Aortic valve regurgitation: When the blood flows backward through the aortic valve into the left ventricle each time the ventricle relaxes rather than in the normal one-way direction from the ventricle to the aorta. This may be caused due to an abnormal valve shape present at birth (congenital heart disease) or by a bacterial infection.

Most symptomatic patients of AR will require valve replacement surgery within 2 to 3 years of developing breathlessness and symptoms of heart failure. A Swedish study has proven that these individuals have a life expectancy of 2 years lesser than the healthy population of the same age.

Valve diseases, although gradual and progressive are fatal if not treated in the right manner. Valve replacement surgery is recommended as it helps alleviate your symptoms and add quality years to your life.

Careful monitoring and doctor supervision may be all that is needed for a few people with mild aortic valve disease without symptoms. However, in most cases, aortic valve disease and dysfunction can get worse.

Such conditions eventually require surgery to reduce the risk of complications such as heart failure, heart attack, or a stroke or death by cardiac arrest. This is when a doctor will recommend heart surgery.

What are the consequences of not having a heart valve surgery?

  • Decreased life expectancy and quality of life

As per an estimate, as the aortic valve disease gradually worsens, the average rate of survival without undergoing surgery is a mere 50% post 2 years, while it is 20% post 5 years.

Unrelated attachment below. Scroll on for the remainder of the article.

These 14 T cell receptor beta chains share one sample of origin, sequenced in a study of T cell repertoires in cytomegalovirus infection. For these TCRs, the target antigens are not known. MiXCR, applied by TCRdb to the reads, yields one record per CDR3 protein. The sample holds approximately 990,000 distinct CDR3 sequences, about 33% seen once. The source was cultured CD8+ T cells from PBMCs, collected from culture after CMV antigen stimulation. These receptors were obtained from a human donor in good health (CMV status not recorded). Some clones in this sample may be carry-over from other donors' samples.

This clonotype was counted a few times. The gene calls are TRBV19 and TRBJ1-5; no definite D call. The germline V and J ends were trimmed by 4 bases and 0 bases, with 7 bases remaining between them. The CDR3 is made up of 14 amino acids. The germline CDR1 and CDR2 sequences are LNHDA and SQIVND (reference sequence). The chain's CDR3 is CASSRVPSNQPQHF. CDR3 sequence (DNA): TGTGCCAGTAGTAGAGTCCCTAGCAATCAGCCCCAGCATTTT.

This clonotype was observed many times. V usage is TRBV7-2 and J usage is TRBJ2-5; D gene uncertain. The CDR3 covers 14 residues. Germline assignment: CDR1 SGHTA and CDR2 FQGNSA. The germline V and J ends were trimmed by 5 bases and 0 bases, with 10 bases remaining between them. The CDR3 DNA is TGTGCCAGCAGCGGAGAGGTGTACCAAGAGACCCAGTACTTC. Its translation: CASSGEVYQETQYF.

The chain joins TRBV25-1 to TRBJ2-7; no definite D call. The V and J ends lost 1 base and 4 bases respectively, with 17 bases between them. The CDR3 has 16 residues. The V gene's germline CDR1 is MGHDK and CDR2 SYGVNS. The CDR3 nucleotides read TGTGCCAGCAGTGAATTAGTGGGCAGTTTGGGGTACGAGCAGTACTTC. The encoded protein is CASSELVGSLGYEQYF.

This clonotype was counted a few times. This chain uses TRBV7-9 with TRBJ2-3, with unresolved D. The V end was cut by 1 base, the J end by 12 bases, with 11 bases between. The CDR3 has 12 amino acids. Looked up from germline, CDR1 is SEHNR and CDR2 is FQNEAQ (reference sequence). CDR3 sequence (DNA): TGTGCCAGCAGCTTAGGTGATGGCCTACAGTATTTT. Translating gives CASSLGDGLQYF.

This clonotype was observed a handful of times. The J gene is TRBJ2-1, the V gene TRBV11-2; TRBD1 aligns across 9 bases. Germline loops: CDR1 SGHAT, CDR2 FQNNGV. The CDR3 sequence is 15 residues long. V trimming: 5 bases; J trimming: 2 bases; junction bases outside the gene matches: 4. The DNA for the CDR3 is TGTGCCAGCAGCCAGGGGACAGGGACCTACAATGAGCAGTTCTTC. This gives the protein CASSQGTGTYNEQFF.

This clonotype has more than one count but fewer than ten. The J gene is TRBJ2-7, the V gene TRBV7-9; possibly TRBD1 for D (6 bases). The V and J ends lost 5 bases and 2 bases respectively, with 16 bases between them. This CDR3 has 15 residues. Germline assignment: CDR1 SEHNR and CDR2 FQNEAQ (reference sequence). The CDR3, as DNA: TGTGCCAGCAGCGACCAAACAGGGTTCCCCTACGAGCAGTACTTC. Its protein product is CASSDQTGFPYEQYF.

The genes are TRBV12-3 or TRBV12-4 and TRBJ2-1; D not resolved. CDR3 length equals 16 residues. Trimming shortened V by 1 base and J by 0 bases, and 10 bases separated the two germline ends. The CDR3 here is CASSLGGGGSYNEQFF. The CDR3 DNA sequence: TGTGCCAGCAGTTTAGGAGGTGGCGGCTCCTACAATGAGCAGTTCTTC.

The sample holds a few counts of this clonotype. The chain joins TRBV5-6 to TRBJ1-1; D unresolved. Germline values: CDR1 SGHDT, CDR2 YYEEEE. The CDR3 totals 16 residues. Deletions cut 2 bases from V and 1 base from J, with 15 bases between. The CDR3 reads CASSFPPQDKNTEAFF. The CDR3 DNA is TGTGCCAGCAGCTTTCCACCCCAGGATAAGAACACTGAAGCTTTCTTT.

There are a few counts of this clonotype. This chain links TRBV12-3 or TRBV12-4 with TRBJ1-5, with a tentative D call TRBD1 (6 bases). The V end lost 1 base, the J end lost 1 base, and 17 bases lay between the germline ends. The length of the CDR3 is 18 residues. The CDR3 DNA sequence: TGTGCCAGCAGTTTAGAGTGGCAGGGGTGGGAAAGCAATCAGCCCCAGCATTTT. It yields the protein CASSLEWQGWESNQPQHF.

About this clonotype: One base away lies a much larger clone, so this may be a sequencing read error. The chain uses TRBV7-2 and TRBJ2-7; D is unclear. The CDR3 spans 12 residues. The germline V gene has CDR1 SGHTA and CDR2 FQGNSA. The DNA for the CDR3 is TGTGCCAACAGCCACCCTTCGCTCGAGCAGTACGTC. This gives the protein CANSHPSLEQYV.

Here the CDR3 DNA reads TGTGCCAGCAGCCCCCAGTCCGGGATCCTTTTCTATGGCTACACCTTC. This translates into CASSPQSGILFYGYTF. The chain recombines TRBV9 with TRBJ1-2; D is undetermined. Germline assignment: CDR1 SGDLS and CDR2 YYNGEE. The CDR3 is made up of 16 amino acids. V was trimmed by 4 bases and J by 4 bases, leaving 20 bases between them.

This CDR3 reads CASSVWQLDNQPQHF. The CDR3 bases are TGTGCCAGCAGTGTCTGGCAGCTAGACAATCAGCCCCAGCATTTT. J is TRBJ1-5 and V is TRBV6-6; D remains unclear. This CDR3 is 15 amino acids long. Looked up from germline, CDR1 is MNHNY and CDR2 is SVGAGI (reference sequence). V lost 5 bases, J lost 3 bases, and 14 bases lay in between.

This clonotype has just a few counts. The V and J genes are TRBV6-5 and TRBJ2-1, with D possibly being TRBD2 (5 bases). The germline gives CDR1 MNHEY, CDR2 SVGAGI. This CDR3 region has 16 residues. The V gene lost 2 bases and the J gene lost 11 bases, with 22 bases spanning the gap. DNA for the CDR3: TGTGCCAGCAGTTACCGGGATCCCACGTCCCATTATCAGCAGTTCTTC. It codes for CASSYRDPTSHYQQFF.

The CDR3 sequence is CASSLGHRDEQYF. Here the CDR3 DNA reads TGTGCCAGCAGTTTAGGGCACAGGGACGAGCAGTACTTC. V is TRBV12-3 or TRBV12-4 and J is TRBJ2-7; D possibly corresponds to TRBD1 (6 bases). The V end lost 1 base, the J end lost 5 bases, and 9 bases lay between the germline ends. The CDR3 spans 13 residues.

While you may feel normal and not notice any problems for years, valve disease is not a condition to be ignored. Once you begin to experience symptoms like the ones mentioned above, not only does life expectancy and quality of life decline but the severity of diseases such as aortic heart stenosis increases.

  • Contributes to more health complications

As the wall of the left ventricle works harder to pump blood through the narrow valve

opening into the aorta, the wall might show muscular thickening, along with the symptoms of aortic stenosis like fatigue and weakness.

The thickened wall allows less room for an adequate amount of blood circulated to the body, as it takes up more space inside the lower heart chamber. This may cause heart failure.

It is advisable to undergo valve replacement surgery as it not only adds to a better quality of life and solves the issue of aortic stenosis but also helps avoid the consequential conditions that come along with it.

Coping with Aortic Stenosis can not only be stressful physically but also mentally. Learning about your condition and the right treatment by talking to your doctor about it can help a great deal. Aortic Stenosis can be fatal and not undergoing the right treatment or prescribed surgery can lead to not just a deterioration in your condition but also create newer complicated conditions for your health. Knowing and understanding your condition as well as the benefits and success rates of the treatment gives you an upper hand and a better chance at survival.

Disclaimer: This blog is only for awareness purposes. We do not intent to promote any medications given in the blog. Please consult your physician before taking any medication.